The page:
March 14, 2007 Vehicle Theft
After occupying the unenviable position of being the "Car Theft Capital" of the United States, we, the citizens of Stanislaus County, will soon find ourselves out of the number one spot. The combined efforts of the community, the courts and law enforcement have led to nearly a 30 percent drop in auto theft as compared to 2005. That is good news of course, but now a new vehicle theft-related problem is rearing its ugly head. We are seeing instances when trailers have been taken from driveways, streets, orchards and the like. Even those equipped with tongue locks or chained to a solid object can be stolen in seconds. And since trailers have no engines, they can be taken in silence, with the owner waking in the morning to discover the theft.
Recent statistics show a sharp rise in the number of utility type trailers being stolen. And most of them, unlike our many stolen cars, are not being recovered. These kinds of thefts are occurring daily, and unless we take some concrete preventative measures, the problem will soon become another crime crisis for our community.
Trailers are easy to steal and difficult to track afterwards. If you own one or more of the various kinds of trailers, like car haulers, box trailers, ATV transporters, garden equipment trailers and the like, inspection of them will reveal that their identification numbers often only exist in the form of a sticker. These stickers can be removed instantly and a replacement applied with ease. Many utility trailer companies construct their products without stamping in the vehicle identification number. I do not know why they skip this easy, but very important step, but it certainly causes problems for the police and victims.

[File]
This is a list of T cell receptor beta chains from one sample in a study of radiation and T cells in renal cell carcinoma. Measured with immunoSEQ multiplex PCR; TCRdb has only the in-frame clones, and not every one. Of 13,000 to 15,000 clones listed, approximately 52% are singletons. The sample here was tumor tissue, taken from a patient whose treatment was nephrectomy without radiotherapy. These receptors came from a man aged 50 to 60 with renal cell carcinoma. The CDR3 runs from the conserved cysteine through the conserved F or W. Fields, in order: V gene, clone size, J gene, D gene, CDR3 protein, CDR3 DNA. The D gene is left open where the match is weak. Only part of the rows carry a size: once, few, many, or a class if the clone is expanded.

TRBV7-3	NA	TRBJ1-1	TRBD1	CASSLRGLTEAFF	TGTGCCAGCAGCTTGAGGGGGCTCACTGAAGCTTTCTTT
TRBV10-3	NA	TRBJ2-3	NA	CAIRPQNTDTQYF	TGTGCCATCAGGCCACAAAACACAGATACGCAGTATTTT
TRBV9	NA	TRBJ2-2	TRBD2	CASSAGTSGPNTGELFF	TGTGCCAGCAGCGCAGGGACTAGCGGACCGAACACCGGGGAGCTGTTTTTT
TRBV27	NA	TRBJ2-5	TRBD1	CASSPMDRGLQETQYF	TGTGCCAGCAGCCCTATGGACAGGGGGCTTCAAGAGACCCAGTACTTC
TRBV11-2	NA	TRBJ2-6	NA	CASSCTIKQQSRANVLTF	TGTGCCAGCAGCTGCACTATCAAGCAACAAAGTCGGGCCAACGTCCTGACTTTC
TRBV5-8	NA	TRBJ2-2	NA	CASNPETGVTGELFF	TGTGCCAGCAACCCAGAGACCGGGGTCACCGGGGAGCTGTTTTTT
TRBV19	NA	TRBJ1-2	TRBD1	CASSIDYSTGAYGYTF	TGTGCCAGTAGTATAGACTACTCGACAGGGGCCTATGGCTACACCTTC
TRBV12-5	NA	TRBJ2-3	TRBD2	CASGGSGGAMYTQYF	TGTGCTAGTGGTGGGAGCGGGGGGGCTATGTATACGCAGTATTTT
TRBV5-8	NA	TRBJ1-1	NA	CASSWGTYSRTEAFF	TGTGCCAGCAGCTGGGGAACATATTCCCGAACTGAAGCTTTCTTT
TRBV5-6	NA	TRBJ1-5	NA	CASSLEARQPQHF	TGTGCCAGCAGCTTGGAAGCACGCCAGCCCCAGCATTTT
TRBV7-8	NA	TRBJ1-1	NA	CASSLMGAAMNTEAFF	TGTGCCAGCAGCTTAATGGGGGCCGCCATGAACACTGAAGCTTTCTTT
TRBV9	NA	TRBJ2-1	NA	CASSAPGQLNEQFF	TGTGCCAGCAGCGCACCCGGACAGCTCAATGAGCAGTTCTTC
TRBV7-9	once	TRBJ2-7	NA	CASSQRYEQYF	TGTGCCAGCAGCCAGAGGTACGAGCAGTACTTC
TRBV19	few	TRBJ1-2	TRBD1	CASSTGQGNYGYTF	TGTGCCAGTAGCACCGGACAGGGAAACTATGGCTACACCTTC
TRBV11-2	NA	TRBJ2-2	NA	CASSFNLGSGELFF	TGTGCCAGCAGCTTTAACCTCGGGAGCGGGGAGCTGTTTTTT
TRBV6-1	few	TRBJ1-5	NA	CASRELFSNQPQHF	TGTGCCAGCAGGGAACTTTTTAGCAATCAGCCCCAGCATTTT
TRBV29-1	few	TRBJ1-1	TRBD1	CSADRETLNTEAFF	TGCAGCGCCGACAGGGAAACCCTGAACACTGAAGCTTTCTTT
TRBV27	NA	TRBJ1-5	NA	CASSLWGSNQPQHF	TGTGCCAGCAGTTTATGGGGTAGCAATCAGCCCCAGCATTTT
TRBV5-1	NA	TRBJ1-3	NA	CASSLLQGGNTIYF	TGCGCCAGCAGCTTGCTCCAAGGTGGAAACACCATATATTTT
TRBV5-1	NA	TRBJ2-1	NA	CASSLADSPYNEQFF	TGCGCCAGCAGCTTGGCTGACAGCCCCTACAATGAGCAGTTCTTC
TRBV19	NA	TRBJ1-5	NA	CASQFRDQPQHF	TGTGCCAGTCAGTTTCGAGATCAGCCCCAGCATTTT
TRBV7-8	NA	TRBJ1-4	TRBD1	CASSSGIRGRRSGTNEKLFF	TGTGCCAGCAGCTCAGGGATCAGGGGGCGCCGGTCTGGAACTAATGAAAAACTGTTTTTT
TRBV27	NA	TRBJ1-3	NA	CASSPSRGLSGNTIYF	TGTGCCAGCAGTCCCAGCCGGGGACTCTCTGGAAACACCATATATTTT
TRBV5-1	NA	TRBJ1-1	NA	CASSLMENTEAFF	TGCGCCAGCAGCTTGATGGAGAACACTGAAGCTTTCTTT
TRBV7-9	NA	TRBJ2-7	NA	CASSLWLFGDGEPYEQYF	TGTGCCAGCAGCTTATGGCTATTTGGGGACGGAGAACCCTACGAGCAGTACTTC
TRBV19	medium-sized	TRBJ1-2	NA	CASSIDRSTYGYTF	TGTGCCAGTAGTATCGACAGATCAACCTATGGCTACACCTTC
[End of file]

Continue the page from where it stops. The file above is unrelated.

Thieves often will apply at the Department of Motor Vehicles for new titles and obtain new serial numbers for the stolen trailers. Once this happens, the trailer appears legitimate, even to the most discerning police officers. Therefore, it is very important that trailer owners take immediate steps to stamp the issued vehicle identification numbers into various places of the frame. It helps to stamp the numbers in not-so-obvious places such that a trailer thief might overlook the hidden numbers. Even if the offender grinds the numbers off, the police can recover them through specialized methods.
Tongue locks and chains are inadequate, since a thief can defeat these devices quite rapidly. It is best to place an unused trailer in a secured area, or parked such that it cannot be moved (between other vehicles, for example) because of adjacent obstacles. Simple awareness is an important factor. I believe that trailers parked on the street are most vulnerable to theft. If the trailer must be parked street-side on occasion, you will need to lock the tongue, run one or more chains through the wheels and park it in a visible, yet hard-to-reach spot. It would also be a great help to do things to distinguish its appearance. Most of these trailers look alike, so if you can paint some unique (and obvious) marks on yours, it will deter the thieves and also make it easier for the police to spot and recover it.
This new trend in utility trailer thefts is not yet a "crime wave" per se, but it could easily get to that point if owners react too late to protect their investments. If you have questions about vehicle ID numbers, theft prevention measures, etc., please be sure to contact your local law enforcement agency.